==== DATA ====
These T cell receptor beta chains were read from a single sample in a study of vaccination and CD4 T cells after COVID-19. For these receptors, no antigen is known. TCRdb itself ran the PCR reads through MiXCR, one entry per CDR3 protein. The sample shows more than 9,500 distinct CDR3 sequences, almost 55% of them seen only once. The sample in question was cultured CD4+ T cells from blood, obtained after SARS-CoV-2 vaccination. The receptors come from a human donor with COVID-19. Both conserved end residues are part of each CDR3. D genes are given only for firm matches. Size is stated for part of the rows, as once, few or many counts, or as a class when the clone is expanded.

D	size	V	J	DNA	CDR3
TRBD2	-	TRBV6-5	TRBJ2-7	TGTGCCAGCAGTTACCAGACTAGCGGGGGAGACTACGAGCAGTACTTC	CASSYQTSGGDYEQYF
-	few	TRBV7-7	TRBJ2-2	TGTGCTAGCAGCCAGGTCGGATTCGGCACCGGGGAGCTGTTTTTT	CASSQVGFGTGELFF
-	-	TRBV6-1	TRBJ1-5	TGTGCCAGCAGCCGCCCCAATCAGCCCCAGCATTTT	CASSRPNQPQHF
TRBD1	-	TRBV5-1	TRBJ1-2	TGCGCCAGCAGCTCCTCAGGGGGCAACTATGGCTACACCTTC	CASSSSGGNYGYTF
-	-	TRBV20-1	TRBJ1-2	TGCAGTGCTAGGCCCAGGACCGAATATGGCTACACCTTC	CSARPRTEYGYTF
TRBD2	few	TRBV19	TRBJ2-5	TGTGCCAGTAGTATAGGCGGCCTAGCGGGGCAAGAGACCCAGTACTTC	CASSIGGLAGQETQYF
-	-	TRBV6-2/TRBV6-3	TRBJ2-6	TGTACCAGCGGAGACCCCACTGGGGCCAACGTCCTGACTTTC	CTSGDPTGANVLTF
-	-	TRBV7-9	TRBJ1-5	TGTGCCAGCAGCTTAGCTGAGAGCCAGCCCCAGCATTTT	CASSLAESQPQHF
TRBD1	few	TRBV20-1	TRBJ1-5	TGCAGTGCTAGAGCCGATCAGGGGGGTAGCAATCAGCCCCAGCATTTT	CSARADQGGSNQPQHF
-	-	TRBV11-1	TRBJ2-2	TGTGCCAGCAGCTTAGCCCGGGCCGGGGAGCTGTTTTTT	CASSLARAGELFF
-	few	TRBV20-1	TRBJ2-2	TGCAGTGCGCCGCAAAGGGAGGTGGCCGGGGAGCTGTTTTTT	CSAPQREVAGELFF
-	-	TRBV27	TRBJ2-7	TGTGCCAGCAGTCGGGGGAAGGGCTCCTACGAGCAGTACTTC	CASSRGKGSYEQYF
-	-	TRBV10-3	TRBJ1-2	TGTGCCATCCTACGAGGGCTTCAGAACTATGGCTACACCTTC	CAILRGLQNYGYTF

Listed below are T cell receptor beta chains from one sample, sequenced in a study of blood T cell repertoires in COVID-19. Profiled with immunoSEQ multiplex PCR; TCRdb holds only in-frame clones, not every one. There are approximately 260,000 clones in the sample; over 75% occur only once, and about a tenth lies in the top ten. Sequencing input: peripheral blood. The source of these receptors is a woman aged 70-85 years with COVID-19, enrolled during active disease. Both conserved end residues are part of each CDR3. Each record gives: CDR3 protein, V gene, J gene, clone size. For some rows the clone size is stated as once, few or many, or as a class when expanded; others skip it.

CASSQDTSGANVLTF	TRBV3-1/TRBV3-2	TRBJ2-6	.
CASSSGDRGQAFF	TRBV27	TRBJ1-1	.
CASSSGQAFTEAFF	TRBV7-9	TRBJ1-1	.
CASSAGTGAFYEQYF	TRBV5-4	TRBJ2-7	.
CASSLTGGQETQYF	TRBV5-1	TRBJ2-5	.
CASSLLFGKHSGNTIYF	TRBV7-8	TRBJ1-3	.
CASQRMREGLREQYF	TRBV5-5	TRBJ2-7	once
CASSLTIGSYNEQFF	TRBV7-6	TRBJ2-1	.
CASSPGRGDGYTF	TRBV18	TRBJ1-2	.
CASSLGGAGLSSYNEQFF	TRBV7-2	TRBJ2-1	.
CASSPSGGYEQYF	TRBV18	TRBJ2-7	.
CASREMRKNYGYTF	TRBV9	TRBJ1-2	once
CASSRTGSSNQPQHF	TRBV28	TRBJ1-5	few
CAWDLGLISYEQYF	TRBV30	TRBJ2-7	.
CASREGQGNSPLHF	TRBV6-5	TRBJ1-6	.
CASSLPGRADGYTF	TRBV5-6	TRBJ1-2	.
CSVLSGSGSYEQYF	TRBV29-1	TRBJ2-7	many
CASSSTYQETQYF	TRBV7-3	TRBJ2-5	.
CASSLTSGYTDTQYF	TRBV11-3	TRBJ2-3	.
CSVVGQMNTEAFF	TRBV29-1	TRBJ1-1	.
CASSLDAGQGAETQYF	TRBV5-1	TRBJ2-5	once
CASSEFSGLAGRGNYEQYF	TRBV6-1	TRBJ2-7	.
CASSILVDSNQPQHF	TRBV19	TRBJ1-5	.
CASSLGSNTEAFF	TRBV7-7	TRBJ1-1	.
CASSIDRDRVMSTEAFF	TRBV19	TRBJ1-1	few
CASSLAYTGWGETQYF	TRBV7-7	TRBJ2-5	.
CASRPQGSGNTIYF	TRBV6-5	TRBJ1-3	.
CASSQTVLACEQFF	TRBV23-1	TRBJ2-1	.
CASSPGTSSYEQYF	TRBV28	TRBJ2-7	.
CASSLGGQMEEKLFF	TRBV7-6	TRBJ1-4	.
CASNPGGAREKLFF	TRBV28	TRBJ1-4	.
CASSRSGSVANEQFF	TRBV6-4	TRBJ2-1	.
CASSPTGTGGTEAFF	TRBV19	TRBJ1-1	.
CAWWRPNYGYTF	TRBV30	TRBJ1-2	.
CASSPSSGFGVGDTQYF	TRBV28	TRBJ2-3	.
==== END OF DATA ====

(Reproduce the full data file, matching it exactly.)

These T cell receptor beta chains were read from a single sample in a study of vaccination and CD4 T cells after COVID-19. For these receptors, no antigen is known. TCRdb itself ran the PCR reads through MiXCR, one entry per CDR3 protein. The sample shows more than 9,500 distinct CDR3 sequences, almost 55% of them seen only once. The sample in question was cultured CD4+ T cells from blood, obtained after SARS-CoV-2 vaccination. The receptors come from a human donor with COVID-19. Both conserved end residues are part of each CDR3. D genes are given only for firm matches. Size is stated for part of the rows, as once, few or many counts, or as a class when the clone is expanded.

D	size	V	J	DNA	CDR3
TRBD2	-	TRBV6-5	TRBJ2-7	TGTGCCAGCAGTTACCAGACTAGCGGGGGAGACTACGAGCAGTACTTC	CASSYQTSGGDYEQYF
-	few	TRBV7-7	TRBJ2-2	TGTGCTAGCAGCCAGGTCGGATTCGGCACCGGGGAGCTGTTTTTT	CASSQVGFGTGELFF
-	-	TRBV6-1	TRBJ1-5	TGTGCCAGCAGCCGCCCCAATCAGCCCCAGCATTTT	CASSRPNQPQHF
TRBD1	-	TRBV5-1	TRBJ1-2	TGCGCCAGCAGCTCCTCAGGGGGCAACTATGGCTACACCTTC	CASSSSGGNYGYTF
-	-	TRBV20-1	TRBJ1-2	TGCAGTGCTAGGCCCAGGACCGAATATGGCTACACCTTC	CSARPRTEYGYTF
TRBD2	few	TRBV19	TRBJ2-5	TGTGCCAGTAGTATAGGCGGCCTAGCGGGGCAAGAGACCCAGTACTTC	CASSIGGLAGQETQYF
-	-	TRBV6-2/TRBV6-3	TRBJ2-6	TGTACCAGCGGAGACCCCACTGGGGCCAACGTCCTGACTTTC	CTSGDPTGANVLTF
-	-	TRBV7-9	TRBJ1-5	TGTGCCAGCAGCTTAGCTGAGAGCCAGCCCCAGCATTTT	CASSLAESQPQHF
TRBD1	few	TRBV20-1	TRBJ1-5	TGCAGTGCTAGAGCCGATCAGGGGGGTAGCAATCAGCCCCAGCATTTT	CSARADQGGSNQPQHF
-	-	TRBV11-1	TRBJ2-2	TGTGCCAGCAGCTTAGCCCGGGCCGGGGAGCTGTTTTTT	CASSLARAGELFF
-	few	TRBV20-1	TRBJ2-2	TGCAGTGCGCCGCAAAGGGAGGTGGCCGGGGAGCTGTTTTTT	CSAPQREVAGELFF
-	-	TRBV27	TRBJ2-7	TGTGCCAGCAGTCGGGGGAAGGGCTCCTACGAGCAGTACTTC	CASSRGKGSYEQYF
-	-	TRBV10-3	TRBJ1-2	TGTGCCATCCTACGAGGGCTTCAGAACTATGGCTACACCTTC	CAILRGLQNYGYTF

Listed below are T cell receptor beta chains from one sample, sequenced in a study of blood T cell repertoires in COVID-19. Profiled with immunoSEQ multiplex PCR; TCRdb holds only in-frame clones, not every one. There are approximately 260,000 clones in the sample; over 75% occur only once, and about a tenth lies in the top ten. Sequencing input: peripheral blood. The source of these receptors is a woman aged 70-85 years with COVID-19, enrolled during active disease. Both conserved end residues are part of each CDR3. Each record gives: CDR3 protein, V gene, J gene, clone size. For some rows the clone size is stated as once, few or many, or as a class when expanded; others skip it.

CASSQDTSGANVLTF	TRBV3-1/TRBV3-2	TRBJ2-6	.
CASSSGDRGQAFF	TRBV27	TRBJ1-1	.
CASSSGQAFTEAFF	TRBV7-9	TRBJ1-1	.
CASSAGTGAFYEQYF	TRBV5-4	TRBJ2-7	.
CASSLTGGQETQYF	TRBV5-1	TRBJ2-5	.
CASSLLFGKHSGNTIYF	TRBV7-8	TRBJ1-3	.
CASQRMREGLREQYF	TRBV5-5	TRBJ2-7	once
CASSLTIGSYNEQFF	TRBV7-6	TRBJ2-1	.
CASSPGRGDGYTF	TRBV18	TRBJ1-2	.
CASSLGGAGLSSYNEQFF	TRBV7-2	TRBJ2-1	.
CASSPSGGYEQYF	TRBV18	TRBJ2-7	.
CASREMRKNYGYTF	TRBV9	TRBJ1-2	once
CASSRTGSSNQPQHF	TRBV28	TRBJ1-5	few
CAWDLGLISYEQYF	TRBV30	TRBJ2-7	.
CASREGQGNSPLHF	TRBV6-5	TRBJ1-6	.
CASSLPGRADGYTF	TRBV5-6	TRBJ1-2	.
CSVLSGSGSYEQYF	TRBV29-1	TRBJ2-7	many
CASSSTYQETQYF	TRBV7-3	TRBJ2-5	.
CASSLTSGYTDTQYF	TRBV11-3	TRBJ2-3	.
CSVVGQMNTEAFF	TRBV29-1	TRBJ1-1	.
CASSLDAGQGAETQYF	TRBV5-1	TRBJ2-5	once
CASSEFSGLAGRGNYEQYF	TRBV6-1	TRBJ2-7	.
CASSILVDSNQPQHF	TRBV19	TRBJ1-5	.
CASSLGSNTEAFF	TRBV7-7	TRBJ1-1	.
CASSIDRDRVMSTEAFF	TRBV19	TRBJ1-1	few
CASSLAYTGWGETQYF	TRBV7-7	TRBJ2-5	.
CASRPQGSGNTIYF	TRBV6-5	TRBJ1-3	.
CASSQTVLACEQFF	TRBV23-1	TRBJ2-1	.
CASSPGTSSYEQYF	TRBV28	TRBJ2-7	.
CASSLGGQMEEKLFF	TRBV7-6	TRBJ1-4	.
CASNPGGAREKLFF	TRBV28	TRBJ1-4	.
CASSRSGSVANEQFF	TRBV6-4	TRBJ2-1	.
CASSPTGTGGTEAFF	TRBV19	TRBJ1-1	.
CAWWRPNYGYTF	TRBV30	TRBJ1-2	.
CASSPSSGFGVGDTQYF	TRBV28	TRBJ2-3	.